What does the ideal employee look like to you? Are they someone who shows up, does the tasks assigned to them, and goes home? Or do you ask – and offer – a little more?
In the modern business environment, ‘lifelong learning’ has become something of a buzzword. But it’s much more than a trend. It’s a way of making sure that you get the most out of your employees long term, have an adaptable and resilient business, and inspire a high level of loyalty.
Many people feel they’re stagnating at work, but are afraid of rocking the boat by asking for training which doesn’t directly relate to their day-to-day role. So smart leaders don’t wait for people to ask – they make it clear from the outset that they encourage employees to develop new skills or work on side projects.
As Amy Edmondson puts it in The Fearless Organization, “leaders must be willing to take on the job of driving fear out of the organization to create the conditions for learning, innovation and growth.”
Learning new skills promotes innovation
For around a decade up to 2013, Google famously encouraged employees to set aside 20% of their work time for personal projects. You might have heard of a few of the results – Gmail, AdSense, Google News…
This is a prime example of how a positive learning environment promotes innovation. It can mean the difference between someone sitting on a great idea, feeling they lack the skills to execute it, and saying “I have this great idea, here’s what I need to learn to do it”.
It’s not just about setting aside a day per week, either. It’s about creating a culture of learning. While Google doesn’t officially follow the 20% policy any longer, the company still encourages and rewards learning, leading to greater flexibility in the fast-changing tech arena.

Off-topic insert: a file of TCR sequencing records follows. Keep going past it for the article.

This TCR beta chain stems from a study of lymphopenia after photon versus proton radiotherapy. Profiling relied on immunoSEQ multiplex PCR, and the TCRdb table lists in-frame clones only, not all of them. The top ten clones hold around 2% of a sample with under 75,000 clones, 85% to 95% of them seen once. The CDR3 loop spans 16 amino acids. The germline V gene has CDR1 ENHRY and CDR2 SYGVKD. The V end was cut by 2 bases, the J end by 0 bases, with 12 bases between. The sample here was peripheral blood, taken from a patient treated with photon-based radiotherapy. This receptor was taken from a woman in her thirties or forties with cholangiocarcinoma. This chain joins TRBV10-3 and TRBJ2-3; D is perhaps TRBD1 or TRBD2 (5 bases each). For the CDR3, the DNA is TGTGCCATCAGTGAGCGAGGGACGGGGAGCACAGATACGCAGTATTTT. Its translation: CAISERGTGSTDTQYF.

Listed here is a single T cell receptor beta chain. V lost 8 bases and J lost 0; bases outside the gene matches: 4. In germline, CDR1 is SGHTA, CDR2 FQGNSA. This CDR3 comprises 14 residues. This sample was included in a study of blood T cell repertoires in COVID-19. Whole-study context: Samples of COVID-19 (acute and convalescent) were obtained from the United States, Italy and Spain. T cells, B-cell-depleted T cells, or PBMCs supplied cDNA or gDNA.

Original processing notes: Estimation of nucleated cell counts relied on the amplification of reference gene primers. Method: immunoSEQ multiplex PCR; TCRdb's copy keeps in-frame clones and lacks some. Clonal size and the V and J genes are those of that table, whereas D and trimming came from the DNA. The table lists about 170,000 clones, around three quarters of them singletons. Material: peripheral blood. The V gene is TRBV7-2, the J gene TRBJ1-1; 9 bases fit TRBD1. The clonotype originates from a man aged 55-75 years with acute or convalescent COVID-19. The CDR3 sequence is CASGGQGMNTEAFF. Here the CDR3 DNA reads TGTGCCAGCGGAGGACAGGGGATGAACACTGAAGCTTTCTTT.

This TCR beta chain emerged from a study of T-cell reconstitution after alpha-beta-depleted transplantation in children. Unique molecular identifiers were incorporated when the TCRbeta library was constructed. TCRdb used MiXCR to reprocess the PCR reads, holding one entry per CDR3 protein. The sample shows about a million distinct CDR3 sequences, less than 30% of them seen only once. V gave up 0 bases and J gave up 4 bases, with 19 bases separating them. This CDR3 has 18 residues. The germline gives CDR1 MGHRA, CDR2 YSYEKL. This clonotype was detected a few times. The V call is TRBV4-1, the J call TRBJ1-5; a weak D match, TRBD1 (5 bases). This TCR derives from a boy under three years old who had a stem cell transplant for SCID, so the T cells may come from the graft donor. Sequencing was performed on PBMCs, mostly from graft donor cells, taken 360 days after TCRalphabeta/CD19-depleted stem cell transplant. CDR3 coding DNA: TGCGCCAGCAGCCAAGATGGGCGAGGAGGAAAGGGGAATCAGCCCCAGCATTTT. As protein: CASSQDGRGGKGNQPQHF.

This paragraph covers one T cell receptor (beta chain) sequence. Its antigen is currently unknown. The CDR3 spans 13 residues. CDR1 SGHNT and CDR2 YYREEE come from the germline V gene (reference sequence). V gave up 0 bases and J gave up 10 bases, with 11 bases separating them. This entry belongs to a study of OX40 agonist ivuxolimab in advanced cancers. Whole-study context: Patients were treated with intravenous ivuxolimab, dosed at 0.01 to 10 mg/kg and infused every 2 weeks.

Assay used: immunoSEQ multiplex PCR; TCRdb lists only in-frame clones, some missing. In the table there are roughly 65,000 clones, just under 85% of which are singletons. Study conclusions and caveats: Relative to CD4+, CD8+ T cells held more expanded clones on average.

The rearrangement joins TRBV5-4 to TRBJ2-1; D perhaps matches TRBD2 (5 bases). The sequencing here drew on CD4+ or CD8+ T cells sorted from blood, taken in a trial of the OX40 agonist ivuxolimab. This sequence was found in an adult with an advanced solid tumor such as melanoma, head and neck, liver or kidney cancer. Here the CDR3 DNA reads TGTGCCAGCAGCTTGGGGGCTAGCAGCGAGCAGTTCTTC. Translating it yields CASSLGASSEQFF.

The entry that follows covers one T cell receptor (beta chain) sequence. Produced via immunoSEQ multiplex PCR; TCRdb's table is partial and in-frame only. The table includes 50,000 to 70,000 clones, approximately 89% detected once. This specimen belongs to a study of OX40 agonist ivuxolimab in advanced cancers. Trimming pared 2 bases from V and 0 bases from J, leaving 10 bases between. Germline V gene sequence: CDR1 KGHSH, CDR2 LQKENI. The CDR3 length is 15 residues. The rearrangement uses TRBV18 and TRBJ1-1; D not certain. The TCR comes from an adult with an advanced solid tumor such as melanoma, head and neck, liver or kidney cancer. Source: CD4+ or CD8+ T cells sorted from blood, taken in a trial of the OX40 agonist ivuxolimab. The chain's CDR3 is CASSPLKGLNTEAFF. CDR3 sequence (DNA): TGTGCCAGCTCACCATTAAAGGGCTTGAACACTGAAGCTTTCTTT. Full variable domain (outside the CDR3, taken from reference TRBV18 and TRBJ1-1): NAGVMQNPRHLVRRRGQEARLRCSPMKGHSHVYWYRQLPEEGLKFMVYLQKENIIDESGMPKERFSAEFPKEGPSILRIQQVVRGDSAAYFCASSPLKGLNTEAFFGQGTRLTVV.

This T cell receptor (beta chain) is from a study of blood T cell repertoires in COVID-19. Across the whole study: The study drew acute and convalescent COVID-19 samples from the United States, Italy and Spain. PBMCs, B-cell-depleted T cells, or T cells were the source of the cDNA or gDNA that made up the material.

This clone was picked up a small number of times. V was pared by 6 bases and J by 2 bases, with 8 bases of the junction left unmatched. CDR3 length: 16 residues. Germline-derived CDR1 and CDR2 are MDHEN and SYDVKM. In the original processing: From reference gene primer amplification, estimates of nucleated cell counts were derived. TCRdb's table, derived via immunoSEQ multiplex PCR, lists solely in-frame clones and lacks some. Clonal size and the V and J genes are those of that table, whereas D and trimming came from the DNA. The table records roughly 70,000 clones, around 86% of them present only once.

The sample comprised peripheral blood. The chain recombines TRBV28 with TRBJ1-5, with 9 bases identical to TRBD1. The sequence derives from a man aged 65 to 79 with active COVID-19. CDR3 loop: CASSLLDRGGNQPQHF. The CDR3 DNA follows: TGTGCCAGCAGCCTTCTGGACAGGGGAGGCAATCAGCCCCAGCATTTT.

Investing in employees helps you retain talent
Even if it doesn’t lead to the next Gmail, though, creating a work environment which encourages learning has plenty of other benefits. Google has high levels of employee satisfaction and loyalty, and a lot of that comes down to the learning opportunities it offers. The mental stimulation of learning new things helps offset repetitive or boring tasks, and supports people in working towards professional and personal goals.
Surveys by Gallup, Deloitte and others have shown that Millennial and Gen Z workers put learning opportunities near the top of their priority list when considering prospective employers. To attract and retain the top talent, you need to enable continuous learning.
Mentorship can bring out the best in people
So, creating a workplace environment which encourages learning can attract top talent, increase loyalty, and promote innovation and futureproofing. Not only that, it can help build community – especially important when people are working remotely.
Peer-to-peer learning, mentorship and secondments can be particularly effective. For the mentor, it reinforces their existing skills, while developing management and leadership potential. For the mentee, it helps them develop new skills, and learning from a peer rather than someone external can be less intimidating. For both of them, it provides a chance to build a network outside their own team.
Successful leaders are continuous learners
To make sure a culture of learning really takes root in the workplace, leaders need to show that they themselves are continually learning. It might not seem like the top item on your to-do list, but a leader demonstrating humility, showing that they have more to learn, has a powerful effect.
As Amy Edmondson writes in Strategy + Business: “no one wants to take the interpersonal risk of imposing ideas when the boss appears to think he or she knows everything. A learning mindset, which blends humility and curiosity, mitigates this risk. A learning mindset recognizes that there is always more to learn.”